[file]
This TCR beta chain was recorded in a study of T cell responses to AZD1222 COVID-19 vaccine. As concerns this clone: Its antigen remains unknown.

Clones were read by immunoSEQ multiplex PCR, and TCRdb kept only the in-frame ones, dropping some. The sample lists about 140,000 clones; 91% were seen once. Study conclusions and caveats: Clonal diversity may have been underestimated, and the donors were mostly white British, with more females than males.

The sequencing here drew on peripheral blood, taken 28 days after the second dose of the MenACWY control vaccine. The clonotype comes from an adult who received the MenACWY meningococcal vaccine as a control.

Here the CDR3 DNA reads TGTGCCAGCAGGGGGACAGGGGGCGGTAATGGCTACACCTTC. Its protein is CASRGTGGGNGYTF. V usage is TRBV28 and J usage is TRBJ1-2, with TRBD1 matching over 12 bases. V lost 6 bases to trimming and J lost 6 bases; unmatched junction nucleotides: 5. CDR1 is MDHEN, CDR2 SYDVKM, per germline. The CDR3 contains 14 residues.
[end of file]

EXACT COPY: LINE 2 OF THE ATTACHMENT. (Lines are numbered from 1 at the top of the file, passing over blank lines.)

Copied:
Clones were read by immunoSEQ multiplex PCR, and TCRdb kept only the in-frame ones, dropping some. The sample lists about 140,000 clones; 91% were seen once. Study conclusions and caveats: Clonal diversity may have been underestimated, and the donors were mostly white British, with more females than males.